Friday, June 19, 2009

The cheatin' hearts of male antbirds

The female (left) and male antbird. Courtesy of University of Oxford

Female songbirds sometimes raise their young alone, without help from the father - if they have evolved where food is abundant and a female can succeed at parenting alone. But in habitats where a second parent is needed to keep up with the brood's appetite, songbirds have generally evolved to be monogamous, and both parents stick around to raise the young. And not necessarily just for the season; some bird species mate for life.

In such cases, a mated pair may use songs to strengthen the pair bond between them, and to defend their breeding territory from rival pairs.

But it turns out, avian adultery is not uncommon. Both males and females in mated pairs may have a wandering eye.

Nathalie Seddon and Joe Tobias of the University of Oxford studied the role of song in the adultery of Peruvian warbling-antbirds. In their latest research, published in the journal Current Biology, they report that an antbird couple will sing a "simple, precisely coordinated duet" when confronted by an intruding rival pair. But if an unattached female enters the scene, the duet begins to break down as the antbird "wife" starts jamming or blocking out the notes of her mate. She interrupts her spouse with her own music, to his great frustration. Said Dr. Tobias, "Males then countered this strategy by changing their songs in an attempt to avoid interference, resulting in a more complex acoustic display."

Animal duets are often harmoniously coordinated, but there has been a long-running debate about whether they are purely cooperative, or whether they reflect conflicts of interest. The Peruvian warbling-antbird offers an ideal situation for studying this question because on one hand males and females sing together to defend shared territories, and on the other males sing ‘solos’ as part of attracting a mate.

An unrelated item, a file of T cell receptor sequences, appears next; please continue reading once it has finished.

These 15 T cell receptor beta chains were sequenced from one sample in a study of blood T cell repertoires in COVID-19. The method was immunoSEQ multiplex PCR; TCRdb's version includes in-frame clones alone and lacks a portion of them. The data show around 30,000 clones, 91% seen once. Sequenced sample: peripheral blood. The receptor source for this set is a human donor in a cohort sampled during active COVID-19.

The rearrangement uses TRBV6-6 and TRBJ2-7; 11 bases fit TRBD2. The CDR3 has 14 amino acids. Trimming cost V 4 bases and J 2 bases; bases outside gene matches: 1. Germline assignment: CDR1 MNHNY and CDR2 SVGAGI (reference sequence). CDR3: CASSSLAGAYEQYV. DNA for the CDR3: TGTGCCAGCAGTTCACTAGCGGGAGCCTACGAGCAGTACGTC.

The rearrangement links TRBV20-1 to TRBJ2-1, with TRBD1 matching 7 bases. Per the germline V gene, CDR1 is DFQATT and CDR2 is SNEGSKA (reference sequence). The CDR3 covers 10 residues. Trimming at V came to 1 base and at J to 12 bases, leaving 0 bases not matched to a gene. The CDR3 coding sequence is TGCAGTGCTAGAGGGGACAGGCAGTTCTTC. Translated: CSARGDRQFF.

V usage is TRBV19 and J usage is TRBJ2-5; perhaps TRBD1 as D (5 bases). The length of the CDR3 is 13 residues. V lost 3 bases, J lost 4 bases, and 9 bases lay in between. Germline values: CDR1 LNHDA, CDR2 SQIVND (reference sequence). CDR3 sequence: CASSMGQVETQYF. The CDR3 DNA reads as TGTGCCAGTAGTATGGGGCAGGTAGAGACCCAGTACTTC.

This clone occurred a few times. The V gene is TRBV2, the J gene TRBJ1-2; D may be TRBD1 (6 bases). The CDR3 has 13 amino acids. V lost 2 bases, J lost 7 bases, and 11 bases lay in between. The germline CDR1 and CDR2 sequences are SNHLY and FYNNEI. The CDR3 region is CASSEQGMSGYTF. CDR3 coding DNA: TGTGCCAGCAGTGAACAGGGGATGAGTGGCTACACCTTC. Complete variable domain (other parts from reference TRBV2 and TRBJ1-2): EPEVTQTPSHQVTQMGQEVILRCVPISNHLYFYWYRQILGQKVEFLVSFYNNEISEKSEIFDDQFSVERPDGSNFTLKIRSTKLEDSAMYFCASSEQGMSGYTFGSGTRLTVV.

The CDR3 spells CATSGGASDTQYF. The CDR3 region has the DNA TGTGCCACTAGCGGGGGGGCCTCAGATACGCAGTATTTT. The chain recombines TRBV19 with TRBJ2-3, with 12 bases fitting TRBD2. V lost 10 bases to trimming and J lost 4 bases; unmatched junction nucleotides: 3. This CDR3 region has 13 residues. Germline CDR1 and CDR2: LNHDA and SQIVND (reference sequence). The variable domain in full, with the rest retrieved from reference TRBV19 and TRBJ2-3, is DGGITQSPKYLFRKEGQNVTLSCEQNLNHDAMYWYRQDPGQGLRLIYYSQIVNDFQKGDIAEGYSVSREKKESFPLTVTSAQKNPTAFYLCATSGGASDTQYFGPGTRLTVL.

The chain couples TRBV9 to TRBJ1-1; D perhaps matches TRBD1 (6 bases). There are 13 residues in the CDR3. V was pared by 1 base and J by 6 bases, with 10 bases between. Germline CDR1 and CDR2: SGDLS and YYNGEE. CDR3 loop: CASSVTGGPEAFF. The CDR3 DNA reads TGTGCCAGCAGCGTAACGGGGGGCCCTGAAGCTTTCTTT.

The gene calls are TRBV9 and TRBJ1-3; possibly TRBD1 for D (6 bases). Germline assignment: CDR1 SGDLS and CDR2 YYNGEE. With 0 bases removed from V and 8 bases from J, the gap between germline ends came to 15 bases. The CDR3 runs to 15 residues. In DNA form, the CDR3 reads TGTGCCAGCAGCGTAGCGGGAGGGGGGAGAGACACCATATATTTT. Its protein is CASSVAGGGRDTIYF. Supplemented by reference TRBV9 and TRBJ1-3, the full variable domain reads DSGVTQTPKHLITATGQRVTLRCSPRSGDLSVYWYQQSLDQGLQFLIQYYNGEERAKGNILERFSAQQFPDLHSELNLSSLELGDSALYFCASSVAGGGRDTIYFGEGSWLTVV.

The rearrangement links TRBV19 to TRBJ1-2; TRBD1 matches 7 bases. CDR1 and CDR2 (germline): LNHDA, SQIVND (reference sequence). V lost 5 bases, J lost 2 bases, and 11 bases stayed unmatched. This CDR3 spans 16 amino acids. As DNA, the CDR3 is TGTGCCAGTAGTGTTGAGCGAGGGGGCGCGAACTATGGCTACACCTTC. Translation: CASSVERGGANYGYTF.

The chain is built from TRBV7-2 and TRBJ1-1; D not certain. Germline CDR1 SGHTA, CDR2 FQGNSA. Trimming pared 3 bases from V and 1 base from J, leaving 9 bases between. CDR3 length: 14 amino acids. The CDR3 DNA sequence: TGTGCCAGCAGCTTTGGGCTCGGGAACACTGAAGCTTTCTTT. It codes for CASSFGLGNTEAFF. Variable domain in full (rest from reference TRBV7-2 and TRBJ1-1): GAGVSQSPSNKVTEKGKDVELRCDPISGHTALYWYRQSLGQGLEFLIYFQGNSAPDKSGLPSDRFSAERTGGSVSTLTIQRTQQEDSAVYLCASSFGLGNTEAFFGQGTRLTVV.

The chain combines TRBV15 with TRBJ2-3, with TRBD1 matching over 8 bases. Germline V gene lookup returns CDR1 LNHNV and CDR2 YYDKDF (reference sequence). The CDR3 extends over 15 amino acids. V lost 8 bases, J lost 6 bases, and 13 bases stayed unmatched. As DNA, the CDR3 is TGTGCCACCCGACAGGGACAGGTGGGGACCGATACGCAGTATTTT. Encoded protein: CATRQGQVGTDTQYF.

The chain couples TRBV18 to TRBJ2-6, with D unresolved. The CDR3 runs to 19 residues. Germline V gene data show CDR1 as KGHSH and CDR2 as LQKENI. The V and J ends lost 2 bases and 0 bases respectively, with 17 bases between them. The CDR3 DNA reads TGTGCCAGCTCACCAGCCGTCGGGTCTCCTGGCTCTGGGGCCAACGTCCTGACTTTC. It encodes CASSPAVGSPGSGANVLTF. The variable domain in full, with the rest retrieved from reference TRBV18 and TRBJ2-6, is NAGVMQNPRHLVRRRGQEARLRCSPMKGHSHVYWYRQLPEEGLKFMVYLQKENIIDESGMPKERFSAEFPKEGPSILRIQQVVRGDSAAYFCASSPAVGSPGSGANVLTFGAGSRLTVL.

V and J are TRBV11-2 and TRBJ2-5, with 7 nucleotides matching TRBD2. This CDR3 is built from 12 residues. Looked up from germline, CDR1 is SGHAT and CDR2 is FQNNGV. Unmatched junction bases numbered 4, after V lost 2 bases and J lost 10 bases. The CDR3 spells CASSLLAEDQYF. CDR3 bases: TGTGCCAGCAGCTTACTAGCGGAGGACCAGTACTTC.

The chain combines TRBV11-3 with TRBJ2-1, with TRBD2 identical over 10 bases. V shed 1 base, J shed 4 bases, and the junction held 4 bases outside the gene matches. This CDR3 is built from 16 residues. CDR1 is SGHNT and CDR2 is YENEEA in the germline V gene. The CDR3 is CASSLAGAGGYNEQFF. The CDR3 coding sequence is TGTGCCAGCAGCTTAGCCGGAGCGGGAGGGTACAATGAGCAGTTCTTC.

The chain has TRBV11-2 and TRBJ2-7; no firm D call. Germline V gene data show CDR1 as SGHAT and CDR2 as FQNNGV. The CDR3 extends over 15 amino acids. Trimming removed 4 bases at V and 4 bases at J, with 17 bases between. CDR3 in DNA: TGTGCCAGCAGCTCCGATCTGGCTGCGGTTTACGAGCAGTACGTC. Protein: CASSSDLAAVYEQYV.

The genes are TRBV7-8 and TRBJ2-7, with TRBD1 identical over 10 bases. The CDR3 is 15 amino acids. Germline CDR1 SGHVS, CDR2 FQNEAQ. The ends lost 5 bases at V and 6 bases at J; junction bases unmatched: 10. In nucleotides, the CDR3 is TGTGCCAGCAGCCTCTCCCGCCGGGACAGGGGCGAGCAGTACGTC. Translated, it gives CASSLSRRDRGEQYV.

Single females are a threat to paired females because they increase the likelihood that males will cheat on their existing partner, or abandon them in favor of a new one. As it turns out, 'divorce' is common in antbirds. And so, the presence of an unattached female leads to a kind of acoustic battle in which males and females have different priorities.

According to Seddon and Tobias, their findings demonstrate that animal duets can be cooperative or manipulative, depending on context. Their study also provides the first evidence that individuals in duets try to avoid being jammed, which can have the effect of increasing the complexity of duets. The research helps to explain the recurrent evolution of complex communication signals in many lineages of birds and social primates, and according the authors may provide a useful clue to the origins of human music.

By Sally Kneidel, PhD with quotes from the sources below

Nathalie Siddon and Joe Tobias. Rainforest duets are a battle of the sexes. University of Oxford. March 12, 2009.

Song of the antbird reveals avian adultery. March 23, 2009. Morning Edition, NPR.

Keywords:: birds antbirds Peruvian antbirds songbirds bird behavior birdsong animal adultery Nathalie Siddon Joe Tobias University of Oxford

1 comment:

Patrick B. said...

Greetings from a fellow birder/blogger/veg.